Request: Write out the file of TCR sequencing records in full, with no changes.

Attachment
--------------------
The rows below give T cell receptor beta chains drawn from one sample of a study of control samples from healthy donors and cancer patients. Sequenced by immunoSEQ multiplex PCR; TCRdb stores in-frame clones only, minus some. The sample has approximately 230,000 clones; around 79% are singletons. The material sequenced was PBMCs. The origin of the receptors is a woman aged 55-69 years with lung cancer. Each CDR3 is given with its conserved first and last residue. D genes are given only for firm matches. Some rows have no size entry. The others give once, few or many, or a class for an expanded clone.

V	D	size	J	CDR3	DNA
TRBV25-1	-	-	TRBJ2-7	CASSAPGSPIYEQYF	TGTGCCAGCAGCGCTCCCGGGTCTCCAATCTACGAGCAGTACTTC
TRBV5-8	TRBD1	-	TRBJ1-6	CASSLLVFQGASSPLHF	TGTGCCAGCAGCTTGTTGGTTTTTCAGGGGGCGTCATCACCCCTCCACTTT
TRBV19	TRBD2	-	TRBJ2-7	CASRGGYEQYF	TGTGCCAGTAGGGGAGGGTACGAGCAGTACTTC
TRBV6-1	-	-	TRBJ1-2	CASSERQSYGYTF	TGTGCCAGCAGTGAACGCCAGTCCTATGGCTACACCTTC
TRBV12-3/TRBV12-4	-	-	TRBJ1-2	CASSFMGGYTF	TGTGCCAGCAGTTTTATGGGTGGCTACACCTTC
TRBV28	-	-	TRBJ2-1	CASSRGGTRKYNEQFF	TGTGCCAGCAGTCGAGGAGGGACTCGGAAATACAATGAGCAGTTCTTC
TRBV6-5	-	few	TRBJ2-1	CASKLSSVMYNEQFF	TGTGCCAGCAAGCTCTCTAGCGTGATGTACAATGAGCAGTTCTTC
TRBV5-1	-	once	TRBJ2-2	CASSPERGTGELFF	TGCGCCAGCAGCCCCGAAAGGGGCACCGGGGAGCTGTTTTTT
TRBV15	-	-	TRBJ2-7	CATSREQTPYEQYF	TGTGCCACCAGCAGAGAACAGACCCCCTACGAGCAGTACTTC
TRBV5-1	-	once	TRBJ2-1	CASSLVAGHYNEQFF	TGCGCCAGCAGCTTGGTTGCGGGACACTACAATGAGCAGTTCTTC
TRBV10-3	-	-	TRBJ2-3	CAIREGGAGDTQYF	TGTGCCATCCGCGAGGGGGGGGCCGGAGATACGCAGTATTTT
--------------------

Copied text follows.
The rows below give T cell receptor beta chains drawn from one sample of a study of control samples from healthy donors and cancer patients. Sequenced by immunoSEQ multiplex PCR; TCRdb stores in-frame clones only, minus some. The sample has approximately 230,000 clones; around 79% are singletons. The material sequenced was PBMCs. The origin of the receptors is a woman aged 55-69 years with lung cancer. Each CDR3 is given with its conserved first and last residue. D genes are given only for firm matches. Some rows have no size entry. The others give once, few or many, or a class for an expanded clone.

V	D	size	J	CDR3	DNA
TRBV25-1	-	-	TRBJ2-7	CASSAPGSPIYEQYF	TGTGCCAGCAGCGCTCCCGGGTCTCCAATCTACGAGCAGTACTTC
TRBV5-8	TRBD1	-	TRBJ1-6	CASSLLVFQGASSPLHF	TGTGCCAGCAGCTTGTTGGTTTTTCAGGGGGCGTCATCACCCCTCCACTTT
TRBV19	TRBD2	-	TRBJ2-7	CASRGGYEQYF	TGTGCCAGTAGGGGAGGGTACGAGCAGTACTTC
TRBV6-1	-	-	TRBJ1-2	CASSERQSYGYTF	TGTGCCAGCAGTGAACGCCAGTCCTATGGCTACACCTTC
TRBV12-3/TRBV12-4	-	-	TRBJ1-2	CASSFMGGYTF	TGTGCCAGCAGTTTTATGGGTGGCTACACCTTC
TRBV28	-	-	TRBJ2-1	CASSRGGTRKYNEQFF	TGTGCCAGCAGTCGAGGAGGGACTCGGAAATACAATGAGCAGTTCTTC
TRBV6-5	-	few	TRBJ2-1	CASKLSSVMYNEQFF	TGTGCCAGCAAGCTCTCTAGCGTGATGTACAATGAGCAGTTCTTC
TRBV5-1	-	once	TRBJ2-2	CASSPERGTGELFF	TGCGCCAGCAGCCCCGAAAGGGGCACCGGGGAGCTGTTTTTT
TRBV15	-	-	TRBJ2-7	CATSREQTPYEQYF	TGTGCCACCAGCAGAGAACAGACCCCCTACGAGCAGTACTTC
TRBV5-1	-	once	TRBJ2-1	CASSLVAGHYNEQFF	TGCGCCAGCAGCTTGGTTGCGGGACACTACAATGAGCAGTTCTTC
TRBV10-3	-	-	TRBJ2-3	CAIREGGAGDTQYF	TGTGCCATCCGCGAGGGGGGGGCCGGAGATACGCAGTATTTT